Collections > UNC Scholarly Publications > BioMed Central > A spatiotemporal meta-analysis of HIV/syphilis epidemic among men who have sex with men living in mainland China
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A spatiotemporal meta-analysis of HIV/syphilis epidemic among men who have sex with men living in mainland China

  • Creators: Fu, Rong; Zhao, Jinkou; Wu, Dan; Zhang, Xiayan; Tucker, Joseph D; Zhang, Meiwen; Tang, Weiming
  • Collection: BioMed Central
  • File Type: pdf
  • | Filesize: 988.4 KB
  • Date Deposited: 2018-12-15
  • Date Created: 2018-12-12

Path:  Collections > UNC Scholarly Publications > BioMed Central > A spatiotemporal meta-analysis of HIV/syphilis epidemic among men who have sex with men living in mainland China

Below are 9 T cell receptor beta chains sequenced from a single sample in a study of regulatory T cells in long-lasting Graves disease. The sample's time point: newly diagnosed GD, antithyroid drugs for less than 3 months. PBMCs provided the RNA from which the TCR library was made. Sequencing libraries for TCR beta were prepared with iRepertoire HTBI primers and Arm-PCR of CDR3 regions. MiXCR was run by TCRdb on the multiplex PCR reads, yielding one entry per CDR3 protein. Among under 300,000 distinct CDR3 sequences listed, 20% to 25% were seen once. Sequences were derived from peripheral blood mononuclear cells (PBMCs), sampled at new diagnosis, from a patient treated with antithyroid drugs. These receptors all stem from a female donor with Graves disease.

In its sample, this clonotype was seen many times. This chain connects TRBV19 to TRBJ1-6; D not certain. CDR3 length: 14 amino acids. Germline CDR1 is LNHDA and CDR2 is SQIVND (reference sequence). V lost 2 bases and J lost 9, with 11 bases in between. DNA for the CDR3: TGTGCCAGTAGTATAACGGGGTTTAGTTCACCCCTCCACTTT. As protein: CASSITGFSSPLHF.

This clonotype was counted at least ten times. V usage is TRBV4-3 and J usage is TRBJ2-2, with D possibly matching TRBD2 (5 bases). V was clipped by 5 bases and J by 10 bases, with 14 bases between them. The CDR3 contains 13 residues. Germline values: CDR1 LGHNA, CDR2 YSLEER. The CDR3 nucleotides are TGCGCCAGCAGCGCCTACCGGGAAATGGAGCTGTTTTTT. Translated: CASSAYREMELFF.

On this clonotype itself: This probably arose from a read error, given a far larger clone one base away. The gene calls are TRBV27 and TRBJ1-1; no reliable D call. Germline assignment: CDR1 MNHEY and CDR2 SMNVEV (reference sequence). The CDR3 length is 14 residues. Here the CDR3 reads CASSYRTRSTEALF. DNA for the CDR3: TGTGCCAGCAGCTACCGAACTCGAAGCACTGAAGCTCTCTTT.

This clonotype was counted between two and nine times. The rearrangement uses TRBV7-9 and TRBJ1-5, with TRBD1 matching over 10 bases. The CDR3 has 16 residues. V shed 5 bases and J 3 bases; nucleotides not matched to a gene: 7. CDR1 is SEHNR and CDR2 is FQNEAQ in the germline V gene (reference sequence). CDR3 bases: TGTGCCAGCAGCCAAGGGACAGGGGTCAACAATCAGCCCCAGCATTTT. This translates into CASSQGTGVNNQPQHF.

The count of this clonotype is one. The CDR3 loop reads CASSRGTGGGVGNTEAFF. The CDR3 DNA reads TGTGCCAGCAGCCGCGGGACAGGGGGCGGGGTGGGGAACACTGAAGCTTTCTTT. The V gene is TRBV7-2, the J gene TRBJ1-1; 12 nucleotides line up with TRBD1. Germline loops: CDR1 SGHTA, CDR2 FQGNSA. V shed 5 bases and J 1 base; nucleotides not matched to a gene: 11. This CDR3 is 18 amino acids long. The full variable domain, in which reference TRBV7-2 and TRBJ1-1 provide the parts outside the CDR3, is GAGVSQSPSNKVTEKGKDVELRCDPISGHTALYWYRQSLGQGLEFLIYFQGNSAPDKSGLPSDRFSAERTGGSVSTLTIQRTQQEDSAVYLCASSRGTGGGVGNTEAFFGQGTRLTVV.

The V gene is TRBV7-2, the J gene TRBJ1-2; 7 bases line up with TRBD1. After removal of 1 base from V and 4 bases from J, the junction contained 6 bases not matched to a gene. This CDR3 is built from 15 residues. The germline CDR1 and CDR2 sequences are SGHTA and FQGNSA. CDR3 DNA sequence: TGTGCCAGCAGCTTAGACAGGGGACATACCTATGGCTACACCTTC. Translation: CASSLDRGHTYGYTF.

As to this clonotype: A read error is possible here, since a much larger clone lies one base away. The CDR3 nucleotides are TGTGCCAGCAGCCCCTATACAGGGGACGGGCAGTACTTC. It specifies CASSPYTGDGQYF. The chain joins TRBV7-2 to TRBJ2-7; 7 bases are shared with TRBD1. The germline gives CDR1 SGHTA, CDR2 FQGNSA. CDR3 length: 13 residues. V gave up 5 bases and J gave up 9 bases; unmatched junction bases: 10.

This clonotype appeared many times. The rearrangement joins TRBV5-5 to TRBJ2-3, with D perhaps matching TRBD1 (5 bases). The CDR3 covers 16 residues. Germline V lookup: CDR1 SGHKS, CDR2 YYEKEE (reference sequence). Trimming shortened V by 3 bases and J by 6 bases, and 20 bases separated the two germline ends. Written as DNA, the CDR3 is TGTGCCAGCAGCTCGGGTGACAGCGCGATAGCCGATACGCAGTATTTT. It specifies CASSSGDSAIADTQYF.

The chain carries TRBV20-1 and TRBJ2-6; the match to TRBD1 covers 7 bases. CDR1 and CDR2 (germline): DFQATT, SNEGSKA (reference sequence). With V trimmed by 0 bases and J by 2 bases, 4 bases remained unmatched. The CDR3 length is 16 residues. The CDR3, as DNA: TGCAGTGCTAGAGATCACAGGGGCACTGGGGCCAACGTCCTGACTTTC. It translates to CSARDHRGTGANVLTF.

Abstract Background Geographic differences in HIV, syphilis and condomless sex among men who have sex with men in China remained unknown. We aimed to elucidate these spatiotemporal changing patterns in China. Methods We conducted a spatiotemporal meta-analysis. We searched four databases for studies conducted between 2001 and 2015. We included studies that reported original data of HIV/syphilis prevalence in China, the study’s area/province, and period of data collection. We grouped studies into six regions and four time periods. We examined the changing patterns of national and regional prevalence of HIV, syphilis and condomless sex. Results Search results yielded 2119 papers, and 272 were included in the meta-analysis. The sample sizes of the studies ranged from 19 to 47,231. National HIV prevalence increased from 3.8% (95% CI 3.0–4.8) in 2001–07 to 6.6% (5.6–7.7) in 2013–15. In most regions, the rise occurred before 2010 and the HIV prevalence remained relatively stable afterwards, except for the Northwest which showed a considerable increase since 2008. National syphilis prevalence decreased from 12.3% (10.2–14.9) in 2001–07 to 7.1% (5.6–8.9) in 2013–15. Conclusions The trends of HIV and syphilis infections have been effectively curbed in MSM in most regions of China. Continuous efforts, particularly promotion of condom use, are needed to further reduce these infections.

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